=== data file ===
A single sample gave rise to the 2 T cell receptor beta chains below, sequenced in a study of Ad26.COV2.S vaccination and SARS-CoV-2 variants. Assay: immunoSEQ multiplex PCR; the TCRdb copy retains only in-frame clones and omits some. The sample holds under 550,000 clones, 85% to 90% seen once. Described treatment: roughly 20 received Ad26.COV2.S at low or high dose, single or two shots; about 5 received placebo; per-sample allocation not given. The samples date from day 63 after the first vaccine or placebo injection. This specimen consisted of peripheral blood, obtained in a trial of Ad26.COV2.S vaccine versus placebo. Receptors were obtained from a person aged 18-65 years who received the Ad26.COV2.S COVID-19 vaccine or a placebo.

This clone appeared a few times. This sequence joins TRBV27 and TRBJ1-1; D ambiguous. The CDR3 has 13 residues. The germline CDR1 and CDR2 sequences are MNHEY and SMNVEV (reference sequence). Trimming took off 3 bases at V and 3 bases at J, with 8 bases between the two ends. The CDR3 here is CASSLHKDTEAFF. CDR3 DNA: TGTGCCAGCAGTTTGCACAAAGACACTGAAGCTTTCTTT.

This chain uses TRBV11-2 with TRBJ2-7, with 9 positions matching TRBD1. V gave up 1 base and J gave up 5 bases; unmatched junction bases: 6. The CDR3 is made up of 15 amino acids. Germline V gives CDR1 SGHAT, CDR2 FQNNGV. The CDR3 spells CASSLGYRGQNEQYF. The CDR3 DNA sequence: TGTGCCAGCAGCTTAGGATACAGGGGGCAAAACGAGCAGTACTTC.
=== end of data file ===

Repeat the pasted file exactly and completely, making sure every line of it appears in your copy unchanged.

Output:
A single sample gave rise to the 2 T cell receptor beta chains below, sequenced in a study of Ad26.COV2.S vaccination and SARS-CoV-2 variants. Assay: immunoSEQ multiplex PCR; the TCRdb copy retains only in-frame clones and omits some. The sample holds under 550,000 clones, 85% to 90% seen once. Described treatment: roughly 20 received Ad26.COV2.S at low or high dose, single or two shots; about 5 received placebo; per-sample allocation not given. The samples date from day 63 after the first vaccine or placebo injection. This specimen consisted of peripheral blood, obtained in a trial of Ad26.COV2.S vaccine versus placebo. Receptors were obtained from a person aged 18-65 years who received the Ad26.COV2.S COVID-19 vaccine or a placebo.

This clone appeared a few times. This sequence joins TRBV27 and TRBJ1-1; D ambiguous. The CDR3 has 13 residues. The germline CDR1 and CDR2 sequences are MNHEY and SMNVEV (reference sequence). Trimming took off 3 bases at V and 3 bases at J, with 8 bases between the two ends. The CDR3 here is CASSLHKDTEAFF. CDR3 DNA: TGTGCCAGCAGTTTGCACAAAGACACTGAAGCTTTCTTT.

This chain uses TRBV11-2 with TRBJ2-7, with 9 positions matching TRBD1. V gave up 1 base and J gave up 5 bases; unmatched junction bases: 6. The CDR3 is made up of 15 amino acids. Germline V gives CDR1 SGHAT, CDR2 FQNNGV. The CDR3 spells CASSLGYRGQNEQYF. The CDR3 DNA sequence: TGTGCCAGCAGCTTAGGATACAGGGGGCAAAACGAGCAGTACTTC.